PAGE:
On the Tuesday of the semester break, I met up with Mary Ellen and Paul in Savusavu. It was nice seeing people from home.. I hadn’t seen them since June!
The week was a blur of snorkeling, beach trips, games, touring Savusavu, eating delicious food, and relaxing. It was really nice! We stayed at Daku Resort – they chose it because there was an Elder Hostel snorkeling-themed group there at the same time they were. I knew they would be there but I didn’t realize it was an elder group haha. We joined in with them on some of their activities including snorkeling and their themed talks. Some parts were cool, but we did have to play lifeguard a few times and MAN they could really talk.. and talk.. and talk. Haha. The evening lectures were pretty interesting.. especially learning about the pearl farming they do in Savusavu (pearls are expensive, yo!).
While were snorkeling we saw lots of black tip and white tip reef sharks (I like chasing them around), cuttlefish (six all at the same time (I like chasing them around too and watching them change colour) and I saw a barracuda.
The food we ate in Savusavu was really good… prawn and snapper ravioli, spicy fish, and fish curry. They also had lovo one night, so I finally got to try that.
On the way back, I took a plane instead of the boat. It was a teeny weeny airplane and you could see in the cockpit (…awesome). It was pretty scary actually. The views were beautiful though and I can now say I saw Fiji from air (check!).
The second island, Drawaqa Island, I stayed on was much smaller. It only had one resort on it (Nacula Island had about 5). We decided to stay at this place because it was close to where the manta rays come to feed.
The way the manta ray swim worked was that the staff would check every 1/2 an hour to an hour if there was manta rays swimming by. If there were, they’d radio the resort and then we would all go out and snorkel with them. We were all getting a bit anxious because it was almost the end of the second day and we still had not seen them. But right when we were not expecting it, we heard all the staff say “MANTA SWIM!!”, drums were playing and basically everyone dropped what they were doing and panic ensued. In general, the whole resort went into nutso mode and people were running out of the showers they were taking and grabbing snorkels, their bathing suits and scrambling to figure out where were were supposed to meet. It was hilarious, haha.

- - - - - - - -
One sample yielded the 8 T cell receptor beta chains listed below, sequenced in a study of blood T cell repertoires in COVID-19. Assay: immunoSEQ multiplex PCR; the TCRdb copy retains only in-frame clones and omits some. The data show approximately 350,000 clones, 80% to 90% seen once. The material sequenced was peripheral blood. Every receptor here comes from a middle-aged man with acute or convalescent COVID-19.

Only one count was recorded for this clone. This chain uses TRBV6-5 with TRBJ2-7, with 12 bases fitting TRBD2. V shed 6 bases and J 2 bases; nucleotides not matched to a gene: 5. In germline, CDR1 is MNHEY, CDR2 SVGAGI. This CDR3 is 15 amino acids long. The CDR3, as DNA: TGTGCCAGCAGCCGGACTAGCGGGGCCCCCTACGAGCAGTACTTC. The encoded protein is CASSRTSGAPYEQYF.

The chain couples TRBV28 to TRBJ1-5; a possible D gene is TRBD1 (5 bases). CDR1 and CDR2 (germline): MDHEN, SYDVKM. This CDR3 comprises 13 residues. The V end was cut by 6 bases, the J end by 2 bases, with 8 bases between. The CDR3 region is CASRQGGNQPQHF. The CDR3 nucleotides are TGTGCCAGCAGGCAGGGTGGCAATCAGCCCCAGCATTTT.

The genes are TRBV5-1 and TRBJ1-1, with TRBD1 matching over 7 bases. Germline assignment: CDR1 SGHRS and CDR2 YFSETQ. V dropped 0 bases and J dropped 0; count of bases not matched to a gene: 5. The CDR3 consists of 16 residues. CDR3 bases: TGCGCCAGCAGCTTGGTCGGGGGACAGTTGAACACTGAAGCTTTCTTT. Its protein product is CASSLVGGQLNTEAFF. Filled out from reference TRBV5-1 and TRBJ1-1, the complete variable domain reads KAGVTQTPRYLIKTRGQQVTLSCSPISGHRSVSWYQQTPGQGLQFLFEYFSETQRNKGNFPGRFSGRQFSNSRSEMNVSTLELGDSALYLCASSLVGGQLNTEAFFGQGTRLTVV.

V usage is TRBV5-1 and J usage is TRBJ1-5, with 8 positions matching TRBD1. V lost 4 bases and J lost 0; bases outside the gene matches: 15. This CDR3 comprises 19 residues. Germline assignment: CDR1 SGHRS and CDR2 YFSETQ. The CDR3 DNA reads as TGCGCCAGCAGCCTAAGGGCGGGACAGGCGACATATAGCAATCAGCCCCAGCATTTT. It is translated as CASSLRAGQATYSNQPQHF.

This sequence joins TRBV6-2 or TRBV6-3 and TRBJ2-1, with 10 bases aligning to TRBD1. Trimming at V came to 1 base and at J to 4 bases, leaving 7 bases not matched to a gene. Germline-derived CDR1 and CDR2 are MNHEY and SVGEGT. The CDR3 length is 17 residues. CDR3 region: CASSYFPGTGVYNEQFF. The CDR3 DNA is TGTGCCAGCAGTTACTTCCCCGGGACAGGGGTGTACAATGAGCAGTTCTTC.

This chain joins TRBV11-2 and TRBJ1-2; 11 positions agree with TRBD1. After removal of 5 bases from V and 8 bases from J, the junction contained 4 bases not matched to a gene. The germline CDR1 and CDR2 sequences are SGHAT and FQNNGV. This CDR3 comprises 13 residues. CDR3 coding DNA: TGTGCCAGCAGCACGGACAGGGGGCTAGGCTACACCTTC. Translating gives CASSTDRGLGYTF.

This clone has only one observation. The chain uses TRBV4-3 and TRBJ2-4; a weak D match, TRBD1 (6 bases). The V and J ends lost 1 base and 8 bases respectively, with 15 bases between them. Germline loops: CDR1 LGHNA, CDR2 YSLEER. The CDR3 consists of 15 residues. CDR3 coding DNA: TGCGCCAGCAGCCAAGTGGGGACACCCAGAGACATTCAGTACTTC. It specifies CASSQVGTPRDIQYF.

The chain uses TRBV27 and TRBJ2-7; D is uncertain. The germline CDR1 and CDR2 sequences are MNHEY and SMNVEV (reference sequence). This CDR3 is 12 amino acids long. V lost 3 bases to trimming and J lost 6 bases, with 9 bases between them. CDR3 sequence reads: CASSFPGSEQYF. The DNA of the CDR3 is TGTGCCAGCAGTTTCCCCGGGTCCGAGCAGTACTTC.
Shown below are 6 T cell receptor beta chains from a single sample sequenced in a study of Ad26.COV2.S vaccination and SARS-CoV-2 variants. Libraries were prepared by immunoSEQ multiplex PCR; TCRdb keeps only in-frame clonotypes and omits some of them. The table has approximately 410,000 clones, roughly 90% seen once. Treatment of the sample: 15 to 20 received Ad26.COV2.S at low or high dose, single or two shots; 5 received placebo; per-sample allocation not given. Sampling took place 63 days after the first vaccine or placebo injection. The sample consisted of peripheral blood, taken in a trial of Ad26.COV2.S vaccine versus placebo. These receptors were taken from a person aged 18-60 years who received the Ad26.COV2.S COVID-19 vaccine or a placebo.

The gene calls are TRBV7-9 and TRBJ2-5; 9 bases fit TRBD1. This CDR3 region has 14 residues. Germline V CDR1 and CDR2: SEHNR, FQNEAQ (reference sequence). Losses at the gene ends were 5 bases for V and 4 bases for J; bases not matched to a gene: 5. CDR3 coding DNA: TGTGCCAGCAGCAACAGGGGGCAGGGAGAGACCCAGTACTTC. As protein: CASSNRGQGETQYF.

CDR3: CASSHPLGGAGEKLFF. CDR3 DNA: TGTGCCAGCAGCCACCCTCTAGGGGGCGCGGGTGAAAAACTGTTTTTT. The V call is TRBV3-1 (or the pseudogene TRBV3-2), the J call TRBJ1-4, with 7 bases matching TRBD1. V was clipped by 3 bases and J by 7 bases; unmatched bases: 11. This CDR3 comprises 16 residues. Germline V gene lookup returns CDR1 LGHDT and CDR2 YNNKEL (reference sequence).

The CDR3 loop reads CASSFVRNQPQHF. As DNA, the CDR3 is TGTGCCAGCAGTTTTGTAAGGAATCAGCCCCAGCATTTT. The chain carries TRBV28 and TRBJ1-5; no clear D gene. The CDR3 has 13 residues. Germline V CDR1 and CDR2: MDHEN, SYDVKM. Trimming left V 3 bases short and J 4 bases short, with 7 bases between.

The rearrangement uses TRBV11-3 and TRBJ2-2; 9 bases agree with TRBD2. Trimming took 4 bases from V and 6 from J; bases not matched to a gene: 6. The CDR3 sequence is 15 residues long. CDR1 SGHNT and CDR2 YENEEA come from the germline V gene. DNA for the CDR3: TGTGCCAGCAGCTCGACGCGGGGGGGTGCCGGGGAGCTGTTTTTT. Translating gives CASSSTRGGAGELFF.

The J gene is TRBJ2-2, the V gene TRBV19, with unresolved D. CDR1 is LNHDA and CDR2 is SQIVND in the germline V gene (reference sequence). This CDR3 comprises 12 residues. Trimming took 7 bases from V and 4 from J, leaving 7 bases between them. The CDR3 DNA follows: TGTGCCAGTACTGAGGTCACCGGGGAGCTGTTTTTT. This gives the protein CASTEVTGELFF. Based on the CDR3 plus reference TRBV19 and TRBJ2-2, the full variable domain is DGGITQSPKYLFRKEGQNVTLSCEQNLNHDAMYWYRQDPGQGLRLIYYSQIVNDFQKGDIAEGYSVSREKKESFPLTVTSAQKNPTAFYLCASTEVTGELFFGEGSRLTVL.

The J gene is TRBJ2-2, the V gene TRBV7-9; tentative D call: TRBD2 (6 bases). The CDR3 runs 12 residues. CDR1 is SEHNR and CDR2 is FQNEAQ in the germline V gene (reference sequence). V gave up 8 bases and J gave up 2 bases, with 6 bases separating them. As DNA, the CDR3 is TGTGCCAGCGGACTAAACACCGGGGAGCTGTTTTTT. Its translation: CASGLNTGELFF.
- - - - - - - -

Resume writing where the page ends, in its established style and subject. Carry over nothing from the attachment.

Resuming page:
We saw one manta ray, that was GIANT. It was about six feet wide. I felt incredibly dorky because there were ~50 tourists all staring at this one manta ray and clubbing each other in the heads with our fins. The manta ray would swim really swoopingly back and forth in the channel, and then for a while it did barrel rolls (it was feeding). As everyone trickled back into the boat (.. I wasn’t listening to the guides saying to get back into the boat), the manta ray got closer and closer to us. I knew that manta rays didn’t eat people, but there mouths are SO BIG (it could definitely fit me in it) and when it is coming right towards you it is pretty scary. Corey said he could hear me screaming through my snorkel as it came towards me, and after it finally turned right as it was within touching distance of me. I hyperventilated for ten minutes. At least.
The manta had HUGE gills and really cool white markings on its belly. Here is a video of it feeding:
This was probably taken one of the times where I had my head out of the water trying to see where everyone was looking and then Corey would yell “LOOK DOWN” and I’d shove my head in the water and realize that the manta was like two metres away from me (eeee it still gives me the creepy crawlies).
I did two activities like this in the Yasawas and I am not sure how I feel about both of them because I think with that many people around it makes the animals very stressed. We weren’t feeding the manta ray, and it was in its natural environment, but I still don’t think it justifies the consequences. All those years of Mom and Dad not letting me go to MarineLand has paid off apparently. There is definitely something different about stumbling upon a manta or shark in the water, then going somewhere where it’s more commercialized.
Barefoot Lodge (the resort) was also good because it had really great snorkeling and a short hike to the peak (with mountain goats!).
I stayed in a dorm bure that had three single beds in it. Rachel (another USP international student), Corey and I hung out a lot with two great girls (Kaula & Stefanie) from Auckland. They said that when I fly into NZ I could crash at their place (most likely taking up that offer!).
Over seven days during spring break, I stayed on three different islands in the Yasawas: Nacula, Drawaqa and Waya Lailai. I also visited two other islands. Jam-packed trip!